Society for Social Work and Research

Sixteenth Annual Conference Research That Makes A Difference: Advancing Practice and Shaping Public Policy
11-15 January 2012 I Grand Hyatt Washington I Washington, DC

16800 Engaging Adolescents In Community Mental Health Services: A Randomized Pilot Study

Saturday, January 14, 2012: 9:00 AM
Penn Quarter B (Grand Hyatt Washington)
* noted as presenting author
Heather Spielvogle, MSW, Doctoral Candidate, University of Toronto, Toronto, ON, Canada
Faye Mishna, PhD, Professor and Dean, University of Toronto, Toronto, ON, Canada
Paula Ravitz, MD, Morgan Firestone Chair and Head, Psychotherapy Program; Associate Professor, University of Toronto, Toronto, ON, Canada
Holly A. Swartz, MD, Associate Professor of Psychiatry, University of Pittsburgh School of Medicine, Pittsburgh, PA
Allan Zuckoff, PhD, Lecturer in Psychology and Psychiatry, University of Pittsburgh, Pittsburgh, PA

Background and Purpose: Mental health problems are a significant concern among children and adolescents (Health Canada, 2002; National Institute of Mental Health (NIMH), 2001), and associated with economic burden (Insel, 2008) and detrimental consequences, including criminality, academic failure, teen pregnancy, and suicide (NIMH, 2001). Mental health treatment may provide an opportunity to alleviate mental health problems and mitigate the related consequences. However, the impact of treatment is compromised by dropout rates estimated between 40-60% (Harpez-Rotem et al., 2004). Parental engagement strategies have demonstrated significant improvements in child mental health treatment attendance (see Gopalan et al., 2010). While parent engagement is important, it is also critical to engage the child/adolescent and understand their perceived barriers. To address this gap, a randomized pilot study was conducted examining the effectiveness of an engagement session (ES; Zuckoff et al., 2004) adapted for adolescents on outcomes including initial attendance (i.e., first 3 counseling sessions), self-efficacy, and treatment motivation. The associations between working alliance and treatment barriers on initial attendance were also explored.

Methods: Recruited from four Toronto-based mental health agencies, participants included 51 adolescents (age M=16.2) accepted for non-mandated counseling. Among participants, 47.1% were immigrants and 58.8% lived in low-income neighborhoods. The week before receiving counseling, participants were randomized and received either ES plus self-reports (n=27) or self-reports only (n=24). Baseline self-reports included measures of psychological distress (Brief Symptom Inventory; Derogatis, 1975), self-efficacy (Generalized Self-Efficacy Scale; Schwarzer & Jerusalem, 1995), and intrinsic/extrinsic treatment motivation (Autonomous/Controlled Motivations for Treatment Questionnaire; Zuroff et al., 2005). At 6-week follow-up, agency counselors reported each participant's initial attendance (i.e., attendance of 0-3 sessions) and participants repeated baseline self-reports plus the Working Alliance Inventory (Tracey & Kokotovic, 1989) and an adapted treatment barriers measure (Barriers to Treatment Participation Scale; Kazdin et al., 1997). Group differences in outcomes were examined via one-way ANCOVAs and associations between alliance/barriers on attendance were explored via bivariate regression analyses.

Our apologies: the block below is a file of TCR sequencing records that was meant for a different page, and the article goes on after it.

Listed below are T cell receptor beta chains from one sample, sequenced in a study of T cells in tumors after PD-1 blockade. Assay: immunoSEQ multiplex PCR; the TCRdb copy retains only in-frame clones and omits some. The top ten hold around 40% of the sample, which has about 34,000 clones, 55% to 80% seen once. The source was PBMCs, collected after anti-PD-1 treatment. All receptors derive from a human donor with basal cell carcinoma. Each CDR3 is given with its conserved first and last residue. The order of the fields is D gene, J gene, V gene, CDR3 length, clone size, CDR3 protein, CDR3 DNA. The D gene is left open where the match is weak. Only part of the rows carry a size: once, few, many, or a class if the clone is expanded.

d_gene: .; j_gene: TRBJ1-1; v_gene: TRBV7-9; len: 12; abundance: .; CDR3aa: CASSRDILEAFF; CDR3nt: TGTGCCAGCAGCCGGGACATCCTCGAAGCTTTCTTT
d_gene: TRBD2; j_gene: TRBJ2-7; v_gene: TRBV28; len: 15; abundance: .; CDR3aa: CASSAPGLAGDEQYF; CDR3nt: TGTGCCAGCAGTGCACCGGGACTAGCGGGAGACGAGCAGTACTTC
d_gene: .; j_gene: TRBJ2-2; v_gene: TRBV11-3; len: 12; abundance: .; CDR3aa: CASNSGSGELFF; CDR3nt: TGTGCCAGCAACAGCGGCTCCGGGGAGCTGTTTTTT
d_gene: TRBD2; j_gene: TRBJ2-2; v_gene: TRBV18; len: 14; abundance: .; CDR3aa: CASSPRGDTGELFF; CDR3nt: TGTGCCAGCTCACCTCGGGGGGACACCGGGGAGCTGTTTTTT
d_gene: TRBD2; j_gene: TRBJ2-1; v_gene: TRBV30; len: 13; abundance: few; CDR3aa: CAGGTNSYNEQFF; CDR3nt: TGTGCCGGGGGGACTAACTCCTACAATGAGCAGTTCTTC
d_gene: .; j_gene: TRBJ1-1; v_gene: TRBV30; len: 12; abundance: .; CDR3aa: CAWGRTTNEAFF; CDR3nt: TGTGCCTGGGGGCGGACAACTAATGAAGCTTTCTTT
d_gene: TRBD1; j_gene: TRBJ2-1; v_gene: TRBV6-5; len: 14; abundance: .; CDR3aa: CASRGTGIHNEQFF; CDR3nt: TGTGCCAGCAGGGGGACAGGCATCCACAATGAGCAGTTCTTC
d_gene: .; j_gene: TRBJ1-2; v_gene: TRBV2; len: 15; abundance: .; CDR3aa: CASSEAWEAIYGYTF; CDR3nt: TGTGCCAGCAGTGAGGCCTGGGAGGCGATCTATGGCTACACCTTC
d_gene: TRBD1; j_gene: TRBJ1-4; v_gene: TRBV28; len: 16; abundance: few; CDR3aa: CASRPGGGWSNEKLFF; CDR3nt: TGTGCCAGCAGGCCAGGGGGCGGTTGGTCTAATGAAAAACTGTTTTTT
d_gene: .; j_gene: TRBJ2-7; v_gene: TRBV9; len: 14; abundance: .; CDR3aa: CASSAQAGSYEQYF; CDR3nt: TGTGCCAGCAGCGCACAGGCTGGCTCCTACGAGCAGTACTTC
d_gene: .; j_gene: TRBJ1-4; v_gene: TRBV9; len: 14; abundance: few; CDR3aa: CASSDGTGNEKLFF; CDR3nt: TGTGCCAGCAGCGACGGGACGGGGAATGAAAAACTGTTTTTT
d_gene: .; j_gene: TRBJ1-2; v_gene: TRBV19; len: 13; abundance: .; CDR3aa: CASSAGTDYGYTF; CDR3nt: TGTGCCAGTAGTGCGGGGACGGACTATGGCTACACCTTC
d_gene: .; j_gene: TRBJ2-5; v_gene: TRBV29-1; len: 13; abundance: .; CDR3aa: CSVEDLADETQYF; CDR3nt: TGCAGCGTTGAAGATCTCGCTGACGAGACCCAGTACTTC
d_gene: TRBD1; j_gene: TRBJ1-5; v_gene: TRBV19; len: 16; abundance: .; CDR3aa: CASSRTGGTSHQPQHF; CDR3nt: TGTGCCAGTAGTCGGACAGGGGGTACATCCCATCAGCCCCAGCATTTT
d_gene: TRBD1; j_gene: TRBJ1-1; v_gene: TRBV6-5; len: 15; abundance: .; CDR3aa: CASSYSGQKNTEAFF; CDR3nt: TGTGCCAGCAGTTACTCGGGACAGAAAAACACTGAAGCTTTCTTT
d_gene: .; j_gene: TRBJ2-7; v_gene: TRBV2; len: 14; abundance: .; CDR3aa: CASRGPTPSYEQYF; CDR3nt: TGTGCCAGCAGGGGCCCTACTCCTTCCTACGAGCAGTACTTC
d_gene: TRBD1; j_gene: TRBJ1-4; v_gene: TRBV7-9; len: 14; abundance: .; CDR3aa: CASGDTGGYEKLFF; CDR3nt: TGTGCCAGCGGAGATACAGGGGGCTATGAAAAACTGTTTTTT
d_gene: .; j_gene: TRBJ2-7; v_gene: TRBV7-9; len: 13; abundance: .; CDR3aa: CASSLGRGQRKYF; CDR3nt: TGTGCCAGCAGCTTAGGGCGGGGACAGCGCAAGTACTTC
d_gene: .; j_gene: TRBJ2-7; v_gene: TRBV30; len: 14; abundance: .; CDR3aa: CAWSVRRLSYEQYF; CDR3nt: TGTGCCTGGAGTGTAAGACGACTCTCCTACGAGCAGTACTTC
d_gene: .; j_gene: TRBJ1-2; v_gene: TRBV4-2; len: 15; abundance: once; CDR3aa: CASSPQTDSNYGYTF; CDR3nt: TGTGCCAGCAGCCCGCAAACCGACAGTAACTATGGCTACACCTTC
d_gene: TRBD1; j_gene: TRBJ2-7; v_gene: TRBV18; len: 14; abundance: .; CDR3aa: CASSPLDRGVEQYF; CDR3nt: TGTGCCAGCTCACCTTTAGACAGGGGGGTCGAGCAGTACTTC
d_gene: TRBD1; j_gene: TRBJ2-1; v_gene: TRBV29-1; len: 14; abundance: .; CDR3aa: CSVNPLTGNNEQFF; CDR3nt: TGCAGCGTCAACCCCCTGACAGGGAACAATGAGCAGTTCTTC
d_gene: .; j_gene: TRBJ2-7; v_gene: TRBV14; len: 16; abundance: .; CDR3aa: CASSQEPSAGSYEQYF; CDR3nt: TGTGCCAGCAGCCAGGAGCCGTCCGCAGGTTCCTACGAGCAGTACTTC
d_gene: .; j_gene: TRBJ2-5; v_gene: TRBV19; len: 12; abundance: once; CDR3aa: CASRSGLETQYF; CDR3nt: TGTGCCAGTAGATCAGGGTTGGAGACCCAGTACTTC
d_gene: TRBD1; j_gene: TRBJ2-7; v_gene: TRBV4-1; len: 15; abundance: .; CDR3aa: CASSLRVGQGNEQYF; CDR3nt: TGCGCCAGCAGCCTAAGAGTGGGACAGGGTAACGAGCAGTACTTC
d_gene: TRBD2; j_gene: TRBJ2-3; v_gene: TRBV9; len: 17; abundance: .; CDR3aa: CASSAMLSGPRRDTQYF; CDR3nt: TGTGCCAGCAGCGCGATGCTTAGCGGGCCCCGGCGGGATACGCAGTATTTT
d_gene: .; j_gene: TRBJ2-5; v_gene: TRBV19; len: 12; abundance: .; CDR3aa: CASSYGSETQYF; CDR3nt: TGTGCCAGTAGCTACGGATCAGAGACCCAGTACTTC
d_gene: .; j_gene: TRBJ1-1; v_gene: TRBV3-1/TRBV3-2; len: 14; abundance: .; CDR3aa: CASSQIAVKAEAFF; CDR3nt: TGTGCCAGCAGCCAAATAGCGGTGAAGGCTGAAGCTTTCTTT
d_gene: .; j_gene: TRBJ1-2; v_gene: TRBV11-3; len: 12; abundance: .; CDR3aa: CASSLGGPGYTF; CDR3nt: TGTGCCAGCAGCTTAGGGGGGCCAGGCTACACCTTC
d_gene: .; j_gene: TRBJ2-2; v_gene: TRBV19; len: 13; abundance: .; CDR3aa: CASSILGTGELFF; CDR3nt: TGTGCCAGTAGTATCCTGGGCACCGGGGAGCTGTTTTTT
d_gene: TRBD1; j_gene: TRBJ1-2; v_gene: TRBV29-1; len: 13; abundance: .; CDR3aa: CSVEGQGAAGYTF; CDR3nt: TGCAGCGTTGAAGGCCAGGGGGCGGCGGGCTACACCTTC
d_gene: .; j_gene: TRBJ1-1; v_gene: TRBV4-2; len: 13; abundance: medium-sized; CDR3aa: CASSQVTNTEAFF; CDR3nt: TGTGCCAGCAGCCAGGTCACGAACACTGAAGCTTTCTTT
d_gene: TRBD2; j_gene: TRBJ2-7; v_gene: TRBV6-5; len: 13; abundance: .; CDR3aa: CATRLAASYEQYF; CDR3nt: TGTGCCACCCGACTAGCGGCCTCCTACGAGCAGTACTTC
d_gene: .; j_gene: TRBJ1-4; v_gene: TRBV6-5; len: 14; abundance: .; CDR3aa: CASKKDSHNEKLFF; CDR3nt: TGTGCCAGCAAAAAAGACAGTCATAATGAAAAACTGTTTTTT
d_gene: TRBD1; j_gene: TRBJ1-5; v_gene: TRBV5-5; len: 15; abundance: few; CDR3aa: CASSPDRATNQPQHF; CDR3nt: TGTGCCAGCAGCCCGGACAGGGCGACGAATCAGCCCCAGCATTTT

Results: After controlling for baseline extrinsic motivation differences, the ES group demonstrated marginally significantly greater initial attendance (M=2.1, SD=1.0) versus the control group (M=1.5, SD=1.2), (F(1,48)=3.70, p=.06), with a medium effect size (η2=.07). The ES group demonstrated marginally significantly higher intrinsic motivation at follow-up (F(1,47)=3.15., p=.08), with a medium effect size (η2=.06) , indicating that the ES group reported counseling to be more personally valuable than the control group. No significant between-group differences were observed for follow-up extrinsic motivation/self-efficacy. Among participants who attended at least one counseling session, alliance (F(1,40)=8.40, β= .260, p=.006) and barriers (F(1,40)=9.30, β= -.475, p=.004) were significantly associated with subsequent initial attendance, accounting for 14% and 19% of the variance, respectively. Higher self-reported barriers/lower alliance scores were associated with lower initial treatment attendance.

Conclusions and Implications: The ES is a promising intervention for enhancing attendance and intrinsic treatment motivation in “real world” settings with encouraging medium effect sizes which will assist in guiding future ES evaluation efforts. Adolescent-reported working alliance and treatment barriers were significant predictors of subsequent initial attendance. Future research is necessary to explore the potential mediators of adolescent treatment attendance.


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